Bataleon – Camel Toe 2013/14 (limited edition)
Well done Bataleon, we see what you did there. You’ve got to admire their audacity, but the graphics on this board are wrong on so many levels. It’s obviously tongue-in-cheek, but that doesn’t stop it being pretty degrading to women, and er, transgenders.
Yes – Great Boobs
Yes managed to justify decorating this snowboard with nothing but, pretty fake-looking, tits by donating the proceeds to help breast cancer survivors “experience the life-changing effects of snowboarding through Retreat Yourself camps in Colorado”. While I commend cause, it seems like a pretty tasteless way of going about it.
Gnu – Pickle Stallion 13/14
A couple of years ago Gnu eventually hit back at all this flagrant sexism on behalf of the ladies with the delightfully tongue-in-cheek Pickle Stallion, which features naked male models in ludicrous poses, on skis no less. Their modesty is protected by pixelated strips, along with their faces, which are obviously of no interest to us girls when there’s a naked torso on display.
It’s a great parody that manages to subvert the notion of sexual objectification and ridicule the offenders. The strategically positioned banana logo is a particularly nice touch.
Lobster Jib Board STD
The Helgasons are hardly renowned for being saintly and subtle so it’s no surprise that their range of Lobster snowboards feature some pretty controversial graphics. However, last year’s special edition Jib Board STD was offensive even by their standards. Apparently the board carried a safe sex message to the kids that “STDs will fuck you up”, but that wasn’t enough to prevent it from being banned in several shops. I’m not sure it’s been proven that you can catch genital teeth from sleeping around though…
Union Danny Kass bindings – 12/13
Snowboards aren’t the only culprits. Boobs have even made it onto bindings thanks to Union and Danny Kass. At least the modesty of one of the pair, of bindings, is protected by a little T-shirt, although, as it bears the logo “We Make Party” I’m not sure whether that makes it any less chauvinistic…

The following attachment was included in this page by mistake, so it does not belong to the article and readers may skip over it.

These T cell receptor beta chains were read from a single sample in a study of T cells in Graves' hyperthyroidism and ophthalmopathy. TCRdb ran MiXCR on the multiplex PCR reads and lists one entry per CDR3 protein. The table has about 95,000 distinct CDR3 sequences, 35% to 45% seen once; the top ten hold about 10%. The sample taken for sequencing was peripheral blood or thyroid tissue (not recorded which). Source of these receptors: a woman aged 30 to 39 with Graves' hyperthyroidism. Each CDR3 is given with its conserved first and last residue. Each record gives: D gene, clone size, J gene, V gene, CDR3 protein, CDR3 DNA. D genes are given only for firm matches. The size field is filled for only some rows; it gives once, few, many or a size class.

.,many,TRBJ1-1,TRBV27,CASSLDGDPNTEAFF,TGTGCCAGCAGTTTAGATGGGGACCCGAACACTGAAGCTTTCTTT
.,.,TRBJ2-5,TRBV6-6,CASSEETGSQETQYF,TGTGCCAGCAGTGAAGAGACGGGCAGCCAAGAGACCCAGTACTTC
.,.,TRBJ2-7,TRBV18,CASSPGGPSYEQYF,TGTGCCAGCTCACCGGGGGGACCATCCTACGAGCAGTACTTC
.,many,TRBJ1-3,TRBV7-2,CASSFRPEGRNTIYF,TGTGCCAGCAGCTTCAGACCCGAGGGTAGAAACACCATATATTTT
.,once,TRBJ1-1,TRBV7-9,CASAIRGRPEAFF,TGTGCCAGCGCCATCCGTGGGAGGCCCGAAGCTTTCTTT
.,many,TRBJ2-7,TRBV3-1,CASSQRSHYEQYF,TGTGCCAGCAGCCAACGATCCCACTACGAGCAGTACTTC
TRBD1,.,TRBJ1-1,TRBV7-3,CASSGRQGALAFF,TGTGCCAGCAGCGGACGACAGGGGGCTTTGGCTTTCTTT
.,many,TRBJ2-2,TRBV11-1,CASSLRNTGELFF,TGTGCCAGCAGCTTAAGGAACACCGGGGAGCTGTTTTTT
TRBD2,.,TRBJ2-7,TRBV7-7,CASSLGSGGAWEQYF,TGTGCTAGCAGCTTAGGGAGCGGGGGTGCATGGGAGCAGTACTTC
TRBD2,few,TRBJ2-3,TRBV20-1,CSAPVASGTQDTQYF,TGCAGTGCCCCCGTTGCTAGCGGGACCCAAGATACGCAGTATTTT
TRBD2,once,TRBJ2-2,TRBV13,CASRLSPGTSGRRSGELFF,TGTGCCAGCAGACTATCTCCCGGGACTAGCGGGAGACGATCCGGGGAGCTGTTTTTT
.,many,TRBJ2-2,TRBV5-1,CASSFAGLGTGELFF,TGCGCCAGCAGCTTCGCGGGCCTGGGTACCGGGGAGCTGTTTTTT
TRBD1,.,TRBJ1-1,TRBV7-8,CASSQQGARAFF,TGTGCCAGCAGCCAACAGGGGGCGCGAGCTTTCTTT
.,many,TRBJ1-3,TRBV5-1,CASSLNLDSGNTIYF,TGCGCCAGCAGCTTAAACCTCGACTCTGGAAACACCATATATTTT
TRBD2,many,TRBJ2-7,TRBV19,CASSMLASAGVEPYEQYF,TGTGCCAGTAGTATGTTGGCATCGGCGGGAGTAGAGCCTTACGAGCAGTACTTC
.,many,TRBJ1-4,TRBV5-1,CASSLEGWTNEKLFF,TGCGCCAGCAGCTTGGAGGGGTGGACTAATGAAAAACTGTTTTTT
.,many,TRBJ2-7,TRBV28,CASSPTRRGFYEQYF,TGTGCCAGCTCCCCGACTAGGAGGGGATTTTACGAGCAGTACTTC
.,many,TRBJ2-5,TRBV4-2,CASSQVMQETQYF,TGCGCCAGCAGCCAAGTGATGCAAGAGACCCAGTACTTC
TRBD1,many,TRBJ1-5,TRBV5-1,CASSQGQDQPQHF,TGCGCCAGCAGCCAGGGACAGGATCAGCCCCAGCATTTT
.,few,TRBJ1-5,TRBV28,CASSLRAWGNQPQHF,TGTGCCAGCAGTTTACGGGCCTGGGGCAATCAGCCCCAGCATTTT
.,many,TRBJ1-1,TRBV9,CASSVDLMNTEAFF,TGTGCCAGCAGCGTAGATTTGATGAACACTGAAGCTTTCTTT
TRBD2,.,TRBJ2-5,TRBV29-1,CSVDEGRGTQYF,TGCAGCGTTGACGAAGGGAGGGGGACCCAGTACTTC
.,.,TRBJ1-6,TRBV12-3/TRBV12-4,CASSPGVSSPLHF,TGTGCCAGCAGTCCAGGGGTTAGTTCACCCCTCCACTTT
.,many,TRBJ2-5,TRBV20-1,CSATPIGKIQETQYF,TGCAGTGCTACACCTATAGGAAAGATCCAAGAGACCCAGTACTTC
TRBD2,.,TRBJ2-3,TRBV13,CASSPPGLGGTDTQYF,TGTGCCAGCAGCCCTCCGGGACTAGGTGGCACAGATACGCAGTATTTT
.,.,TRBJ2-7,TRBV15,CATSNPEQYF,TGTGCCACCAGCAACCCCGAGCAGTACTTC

Flux RK Visuals bindings 2015/16
And it looks like Flux have gone one step further by featuring a close up of a woman’s crotch and thighs on their RK Visual bindings for next season. Awesome.
DC Ply 2012/13, Nitro Addict 2014/15, Capita DOA (most of them), Salomon Man’s Board (all of them) … The list of sexist snowboards goes on and on…
However, none are as bad as the Anti Hero Allen Before & After skateboard deck…
I guess they do say that snowboarding borrows a lot from skateboarding. Perhaps sexist graphics are just another example?
I’m not a raving feminist or feel personally affronted by any of these designs, (ok, maybe some) but what does make me uncomfortable is the fact that they are representative of this male dominated industry, and the issues associated with that. How will women ever attain equal recognition in snowboarding, be that with prize money, funding or sponsorship, when we’re still being presented as nothing more than boobs on boards.
At the end of the day, the market is driven by consumers, and these kind of graphics wouldn’t continue to emerge year after year if people weren’t buying them. So come on guys, show us some respect. Female shredders want to be taken seriously as riders, and not as eye candy to decorate your snowboards and the pages of magazines. There are loads of rad graphics out there that display a lot more depth and imagination, so why not leave the pictures of boobs and bums on the bedroom walls of teenage boys and get yourself a grown-up snowboard. And besides, if you want to impress a girl on the slopes, riding around with sexist images emblazoned on your snowboard is probably the worst way to go about it.
What do you think of these boards, and the representation of women in snowboarding generally?